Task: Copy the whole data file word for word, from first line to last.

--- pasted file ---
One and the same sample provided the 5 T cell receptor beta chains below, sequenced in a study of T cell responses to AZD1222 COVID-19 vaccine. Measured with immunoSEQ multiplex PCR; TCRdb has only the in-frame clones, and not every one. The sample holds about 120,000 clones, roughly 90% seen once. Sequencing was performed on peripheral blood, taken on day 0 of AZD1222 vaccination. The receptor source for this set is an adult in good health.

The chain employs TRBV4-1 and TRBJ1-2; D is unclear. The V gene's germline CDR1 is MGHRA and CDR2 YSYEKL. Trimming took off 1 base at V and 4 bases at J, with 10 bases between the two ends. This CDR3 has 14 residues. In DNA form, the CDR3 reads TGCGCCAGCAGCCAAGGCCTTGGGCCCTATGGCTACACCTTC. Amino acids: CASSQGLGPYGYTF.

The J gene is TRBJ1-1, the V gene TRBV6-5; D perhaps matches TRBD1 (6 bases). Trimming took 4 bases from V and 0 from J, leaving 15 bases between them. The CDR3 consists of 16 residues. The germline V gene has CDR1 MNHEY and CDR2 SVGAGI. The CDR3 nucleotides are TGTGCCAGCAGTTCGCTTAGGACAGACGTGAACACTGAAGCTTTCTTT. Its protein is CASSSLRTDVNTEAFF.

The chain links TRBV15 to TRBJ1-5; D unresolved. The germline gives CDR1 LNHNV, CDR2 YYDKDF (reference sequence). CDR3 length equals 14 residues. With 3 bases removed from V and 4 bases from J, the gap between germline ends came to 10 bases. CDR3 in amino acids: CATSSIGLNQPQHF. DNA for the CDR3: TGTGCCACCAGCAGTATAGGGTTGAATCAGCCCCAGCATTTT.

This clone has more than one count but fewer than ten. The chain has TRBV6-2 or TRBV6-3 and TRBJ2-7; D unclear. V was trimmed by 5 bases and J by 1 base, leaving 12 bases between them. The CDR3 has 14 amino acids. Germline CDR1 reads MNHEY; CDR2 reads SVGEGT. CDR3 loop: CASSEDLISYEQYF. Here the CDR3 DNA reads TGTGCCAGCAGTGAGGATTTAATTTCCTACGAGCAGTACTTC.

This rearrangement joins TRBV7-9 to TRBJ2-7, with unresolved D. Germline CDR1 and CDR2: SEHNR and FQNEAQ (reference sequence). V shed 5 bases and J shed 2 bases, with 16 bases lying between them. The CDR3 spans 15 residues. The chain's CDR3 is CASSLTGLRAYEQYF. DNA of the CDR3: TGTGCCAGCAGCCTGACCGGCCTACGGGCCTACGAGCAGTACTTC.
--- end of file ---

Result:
One and the same sample provided the 5 T cell receptor beta chains below, sequenced in a study of T cell responses to AZD1222 COVID-19 vaccine. Measured with immunoSEQ multiplex PCR; TCRdb has only the in-frame clones, and not every one. The sample holds about 120,000 clones, roughly 90% seen once. Sequencing was performed on peripheral blood, taken on day 0 of AZD1222 vaccination. The receptor source for this set is an adult in good health.

The chain employs TRBV4-1 and TRBJ1-2; D is unclear. The V gene's germline CDR1 is MGHRA and CDR2 YSYEKL. Trimming took off 1 base at V and 4 bases at J, with 10 bases between the two ends. This CDR3 has 14 residues. In DNA form, the CDR3 reads TGCGCCAGCAGCCAAGGCCTTGGGCCCTATGGCTACACCTTC. Amino acids: CASSQGLGPYGYTF.

The J gene is TRBJ1-1, the V gene TRBV6-5; D perhaps matches TRBD1 (6 bases). Trimming took 4 bases from V and 0 from J, leaving 15 bases between them. The CDR3 consists of 16 residues. The germline V gene has CDR1 MNHEY and CDR2 SVGAGI. The CDR3 nucleotides are TGTGCCAGCAGTTCGCTTAGGACAGACGTGAACACTGAAGCTTTCTTT. Its protein is CASSSLRTDVNTEAFF.

The chain links TRBV15 to TRBJ1-5; D unresolved. The germline gives CDR1 LNHNV, CDR2 YYDKDF (reference sequence). CDR3 length equals 14 residues. With 3 bases removed from V and 4 bases from J, the gap between germline ends came to 10 bases. CDR3 in amino acids: CATSSIGLNQPQHF. DNA for the CDR3: TGTGCCACCAGCAGTATAGGGTTGAATCAGCCCCAGCATTTT.

This clone has more than one count but fewer than ten. The chain has TRBV6-2 or TRBV6-3 and TRBJ2-7; D unclear. V was trimmed by 5 bases and J by 1 base, leaving 12 bases between them. The CDR3 has 14 amino acids. Germline CDR1 reads MNHEY; CDR2 reads SVGEGT. CDR3 loop: CASSEDLISYEQYF. Here the CDR3 DNA reads TGTGCCAGCAGTGAGGATTTAATTTCCTACGAGCAGTACTTC.

This rearrangement joins TRBV7-9 to TRBJ2-7, with unresolved D. Germline CDR1 and CDR2: SEHNR and FQNEAQ (reference sequence). V shed 5 bases and J shed 2 bases, with 16 bases lying between them. The CDR3 spans 15 residues. The chain's CDR3 is CASSLTGLRAYEQYF. DNA of the CDR3: TGTGCCAGCAGCCTGACCGGCCTACGGGCCTACGAGCAGTACTTC.